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Brain Disease Threatens Elk-Ranching Industry

Economics: Some Western ranchers are persevering despite fears of an epidemic. Others have taken government buyouts.


FORT COLLINS, Colo. — Ric and Myrna Hansen became elk ranchers three years ago so they could raise animals without having to kill them.

So it wasn't a hard decision to turn down a recent buyout offer from the U.S. Agriculture Department. To accept would have been to condemn their 700-head herd to slaughter as officials try to stop a deadly deer and elk disease.

The Hansens, who raise elk as breeding stock, concede that their decision is risky. The offer was a one-time deal, and they could be left without a way to recoup a $400,000-plus investment because their ranch east of Fort Collins is in Colorado's ground zero for chronic wasting disease.

"It's a big gamble," said Ric Hansen as he walked into a corral full of bull elk, all warily eyeing the strangers with him.

"We're really attached to all of them," said Myrna Hansen, rubbing the head of Theo, a young bull the family raised from a calf. "But we can't just have them as pets forever."

The Hansens and another rancher are the only ones of about 20 in the disease endemic area who refused the government buyout. It was offered after a case of chronic wasting disease at an elk ranch raised fears of an epidemic because the rancher had shipped animals to other ranches in the state.

Despite the devastation, the industry will persevere, predicted Ron Walker, president of the Colorado and national elk breeders' associations.

He believes the attention and push for federal research funding will lead to a live test for elk so they don't have to be killed to determine if they are infected.

"It's a bad thing that could be good," Walker said.

For decades, the disease has been found in wild deer and elk herds in northeastern Colorado and southeastern Wyoming. As the illness eats holes in the animal's brain, the creature becomes emaciated and dies.

There's a live test for some deer, but it's time-consuming and difficult.

About 2,900 captive elk have been killed to try to stem the disease. Some were from ranches in the endemic area, where experts fear wildlife and captive elk can infect each other.

Colorado's elk industry generates $30 million a year through the sale of antlers, meat and breeding stock, and ranch hunting. It is the second-largest elk industry in the country, behind Minnesota's. There were about 160 licensed elk ranches at the start of the year.

The Hansens, whose ranch is disease-free, can sell antlers for natural-food supplements but cannot sell breeding stock because of a mandatory 60-month surveillance period for elk herds.

The family can hold on for a while because Ric Hansen's real estate business provides most of their income.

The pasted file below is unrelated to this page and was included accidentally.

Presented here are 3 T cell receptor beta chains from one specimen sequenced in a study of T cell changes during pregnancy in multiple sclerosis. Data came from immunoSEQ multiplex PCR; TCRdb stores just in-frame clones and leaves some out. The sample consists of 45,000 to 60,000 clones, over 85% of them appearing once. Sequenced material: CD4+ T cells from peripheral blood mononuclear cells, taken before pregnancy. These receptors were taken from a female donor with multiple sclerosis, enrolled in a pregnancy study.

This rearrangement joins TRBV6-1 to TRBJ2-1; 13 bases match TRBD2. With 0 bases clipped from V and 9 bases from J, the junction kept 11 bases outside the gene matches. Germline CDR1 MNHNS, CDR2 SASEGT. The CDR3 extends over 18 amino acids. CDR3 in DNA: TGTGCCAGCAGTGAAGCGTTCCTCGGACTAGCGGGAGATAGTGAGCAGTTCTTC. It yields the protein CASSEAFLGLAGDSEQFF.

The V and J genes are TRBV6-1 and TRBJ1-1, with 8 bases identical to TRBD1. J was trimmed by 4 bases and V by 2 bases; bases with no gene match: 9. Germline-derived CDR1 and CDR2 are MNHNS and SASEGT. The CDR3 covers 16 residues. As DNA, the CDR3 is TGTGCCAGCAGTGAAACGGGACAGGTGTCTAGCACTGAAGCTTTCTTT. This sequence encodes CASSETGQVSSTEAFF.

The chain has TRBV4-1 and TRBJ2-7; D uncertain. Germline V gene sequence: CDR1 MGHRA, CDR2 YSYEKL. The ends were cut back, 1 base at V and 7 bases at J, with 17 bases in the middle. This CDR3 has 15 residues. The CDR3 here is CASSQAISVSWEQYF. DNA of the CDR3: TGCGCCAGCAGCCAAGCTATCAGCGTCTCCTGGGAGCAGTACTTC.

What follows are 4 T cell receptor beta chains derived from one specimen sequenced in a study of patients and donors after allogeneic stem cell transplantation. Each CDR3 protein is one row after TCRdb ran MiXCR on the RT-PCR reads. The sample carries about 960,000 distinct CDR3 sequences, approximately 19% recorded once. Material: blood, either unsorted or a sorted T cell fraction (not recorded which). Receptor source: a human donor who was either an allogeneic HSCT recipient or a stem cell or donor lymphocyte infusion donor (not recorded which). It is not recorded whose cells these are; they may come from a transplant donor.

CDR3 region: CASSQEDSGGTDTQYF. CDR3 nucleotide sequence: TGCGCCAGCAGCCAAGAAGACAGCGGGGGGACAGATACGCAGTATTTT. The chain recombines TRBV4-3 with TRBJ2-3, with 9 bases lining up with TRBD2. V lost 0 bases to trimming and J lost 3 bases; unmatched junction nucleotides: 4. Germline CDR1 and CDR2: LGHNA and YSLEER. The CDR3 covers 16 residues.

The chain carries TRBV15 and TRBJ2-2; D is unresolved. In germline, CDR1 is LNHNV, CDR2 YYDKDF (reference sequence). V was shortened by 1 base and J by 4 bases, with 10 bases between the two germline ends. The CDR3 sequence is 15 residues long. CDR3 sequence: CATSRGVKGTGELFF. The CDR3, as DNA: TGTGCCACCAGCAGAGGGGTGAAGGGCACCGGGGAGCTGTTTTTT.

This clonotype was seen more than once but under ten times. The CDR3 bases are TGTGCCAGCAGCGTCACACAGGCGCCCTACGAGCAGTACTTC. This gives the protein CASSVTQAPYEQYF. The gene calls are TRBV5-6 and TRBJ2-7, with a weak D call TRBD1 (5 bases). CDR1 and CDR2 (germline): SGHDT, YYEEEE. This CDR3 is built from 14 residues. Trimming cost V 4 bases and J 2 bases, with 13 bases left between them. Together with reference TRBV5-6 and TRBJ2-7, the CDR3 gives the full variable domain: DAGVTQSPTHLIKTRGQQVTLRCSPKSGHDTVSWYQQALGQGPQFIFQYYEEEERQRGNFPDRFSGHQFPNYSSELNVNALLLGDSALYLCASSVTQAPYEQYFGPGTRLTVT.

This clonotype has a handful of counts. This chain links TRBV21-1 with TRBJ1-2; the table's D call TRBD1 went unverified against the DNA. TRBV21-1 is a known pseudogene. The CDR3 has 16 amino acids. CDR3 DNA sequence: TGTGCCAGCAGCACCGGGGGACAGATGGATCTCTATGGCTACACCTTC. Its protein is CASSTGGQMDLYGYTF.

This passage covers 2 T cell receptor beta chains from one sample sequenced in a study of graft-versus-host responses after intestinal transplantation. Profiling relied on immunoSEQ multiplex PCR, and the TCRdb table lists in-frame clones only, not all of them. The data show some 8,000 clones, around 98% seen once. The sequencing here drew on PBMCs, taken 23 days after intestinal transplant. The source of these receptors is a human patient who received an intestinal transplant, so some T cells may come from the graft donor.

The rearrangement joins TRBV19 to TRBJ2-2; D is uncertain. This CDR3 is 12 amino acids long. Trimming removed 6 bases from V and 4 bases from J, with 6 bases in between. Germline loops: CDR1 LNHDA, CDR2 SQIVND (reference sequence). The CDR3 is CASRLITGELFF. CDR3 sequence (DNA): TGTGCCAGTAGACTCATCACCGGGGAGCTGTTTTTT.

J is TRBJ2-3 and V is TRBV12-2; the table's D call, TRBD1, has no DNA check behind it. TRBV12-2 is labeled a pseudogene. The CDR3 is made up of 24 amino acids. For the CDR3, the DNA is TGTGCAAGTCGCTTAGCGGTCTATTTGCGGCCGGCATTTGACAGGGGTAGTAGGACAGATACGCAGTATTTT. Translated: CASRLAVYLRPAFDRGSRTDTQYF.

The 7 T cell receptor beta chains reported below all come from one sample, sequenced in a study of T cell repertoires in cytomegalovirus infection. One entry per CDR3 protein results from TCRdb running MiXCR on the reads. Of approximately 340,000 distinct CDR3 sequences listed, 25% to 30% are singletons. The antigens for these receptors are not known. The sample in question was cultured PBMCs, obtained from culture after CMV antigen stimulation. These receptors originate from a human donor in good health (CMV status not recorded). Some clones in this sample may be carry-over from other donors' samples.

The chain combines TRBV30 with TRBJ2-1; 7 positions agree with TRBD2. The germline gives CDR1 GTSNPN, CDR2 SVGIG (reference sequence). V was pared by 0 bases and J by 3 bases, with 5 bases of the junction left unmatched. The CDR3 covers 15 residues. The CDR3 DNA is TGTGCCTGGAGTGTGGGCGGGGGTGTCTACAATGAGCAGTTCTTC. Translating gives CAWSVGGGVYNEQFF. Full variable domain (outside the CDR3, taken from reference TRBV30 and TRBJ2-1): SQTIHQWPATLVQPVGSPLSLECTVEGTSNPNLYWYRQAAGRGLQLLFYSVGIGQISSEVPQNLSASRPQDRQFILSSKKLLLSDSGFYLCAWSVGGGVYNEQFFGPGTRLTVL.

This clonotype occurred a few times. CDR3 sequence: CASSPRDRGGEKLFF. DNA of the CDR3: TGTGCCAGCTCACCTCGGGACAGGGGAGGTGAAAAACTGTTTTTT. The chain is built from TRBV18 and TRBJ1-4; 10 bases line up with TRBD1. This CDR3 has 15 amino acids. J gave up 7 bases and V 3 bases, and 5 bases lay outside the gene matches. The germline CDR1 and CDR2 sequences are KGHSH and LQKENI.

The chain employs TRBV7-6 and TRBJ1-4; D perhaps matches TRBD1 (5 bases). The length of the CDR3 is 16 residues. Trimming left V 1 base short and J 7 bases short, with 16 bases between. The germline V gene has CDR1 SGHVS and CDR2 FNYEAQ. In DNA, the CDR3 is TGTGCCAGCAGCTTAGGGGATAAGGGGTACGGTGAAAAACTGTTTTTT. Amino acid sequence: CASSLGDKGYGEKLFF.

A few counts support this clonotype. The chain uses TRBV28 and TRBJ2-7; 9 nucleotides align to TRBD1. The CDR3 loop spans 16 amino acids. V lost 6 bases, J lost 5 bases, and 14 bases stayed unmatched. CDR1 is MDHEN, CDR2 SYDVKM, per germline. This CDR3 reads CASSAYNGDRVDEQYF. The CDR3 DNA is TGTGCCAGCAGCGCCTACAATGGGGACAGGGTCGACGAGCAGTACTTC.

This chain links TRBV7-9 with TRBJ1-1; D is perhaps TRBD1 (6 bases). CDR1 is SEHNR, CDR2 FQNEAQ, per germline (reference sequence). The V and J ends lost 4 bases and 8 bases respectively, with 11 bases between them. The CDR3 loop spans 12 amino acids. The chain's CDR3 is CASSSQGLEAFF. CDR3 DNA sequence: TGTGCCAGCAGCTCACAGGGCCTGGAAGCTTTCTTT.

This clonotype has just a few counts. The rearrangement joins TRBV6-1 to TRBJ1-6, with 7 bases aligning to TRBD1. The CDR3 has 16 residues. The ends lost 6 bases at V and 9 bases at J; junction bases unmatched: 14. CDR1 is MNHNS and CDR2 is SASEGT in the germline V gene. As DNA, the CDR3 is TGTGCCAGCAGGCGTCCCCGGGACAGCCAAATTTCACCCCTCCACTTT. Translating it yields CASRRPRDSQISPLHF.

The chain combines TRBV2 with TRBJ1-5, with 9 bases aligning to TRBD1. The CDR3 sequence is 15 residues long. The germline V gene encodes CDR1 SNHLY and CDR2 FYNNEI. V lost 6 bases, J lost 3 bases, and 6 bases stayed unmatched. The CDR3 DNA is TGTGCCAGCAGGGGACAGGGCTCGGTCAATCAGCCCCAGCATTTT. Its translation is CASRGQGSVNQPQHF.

But they and other ranchers believe they have been blamed unfairly for the outbreak. They point to Colorado Division of Wildlife reports saying biologists first noticed the disease in deer in state research facilities in 1967 and in Wyoming research facilities in the 1970s.

"You can't tell us we started it," said Walker, who raises elk near Penrose in south-central Colorado.

Critics of elk ranching lament this spring's revelation of the first cases in the wild west of the Continental Divide. Two deer inadvertently penned inside an elk ranch near Craig were infected.

Wildlife advocates fear the impact on the state's multimillion-dollar big-game hunting industry.

Wyoming banned game ranches 30 years ago because of concerns about diseases and the impact on wildlife. Montana voters approved a ban in 2000 for some of the same reasons.

John Mumma, a retired state wildlife chief, said elk ranches might be breeding grounds and conduits for chronic wasting disease and other illnesses as animals congregate and get moved around.

He fears captive herds are endangering Colorado's wildlife. "I think this a threat that goes beyond our imagining right now."

Since the 1980s, the illness has been found in free-roaming elk and deer in northeastern Colorado and southeastern Wyoming. It was the only place it was found in the wild until this year's outbreak among deer in Wisconsin.

Walker and other ranchers fear wild animals are infecting captive animals. He also is concerned about the impact of negative publicity on the industry, which has been fed by the disease's link to mad cow disease.

Chronic wasting disease is in the same family as bovine spongiform encephalopathy, or mad-cow disease.

Mike Miller, wildlife division veterinarian, said the strain of misfolded protein, or prion, that appears to cause wasting disease is quite different from the one that causes mad cow disease.

There is no evidence that chronic wasting disease can be transmitted to cattle or people, although scientists cannot rule it out.

Experts insist no one can say who is to blame for the spread of the disease.

"It's trying to re-create history that can't reliably be reconstructed," Miller said. "It's all so intertwined."

The disease has now been discovered in wild or captive deer and elk in Colorado, Wisconsin, Wyoming, Kansas, Nebraska, Montana, Oklahoma and South Dakota and two Canadian provinces.

In Wisconsin, game ranches don't appear to factor in the outbreak, Miller said. In southwest South Dakota and northwest Nebraska, game ranches are believed to be the source of chronic wasting disease recently found in the wild.

State Agriculture Commissioner Don Ament fears the worst for elk ranching.

"The hysteria that's out there, ranchers can't sell anything, can't sell meat," Ament said. "How are we going to keep these guys in business?"

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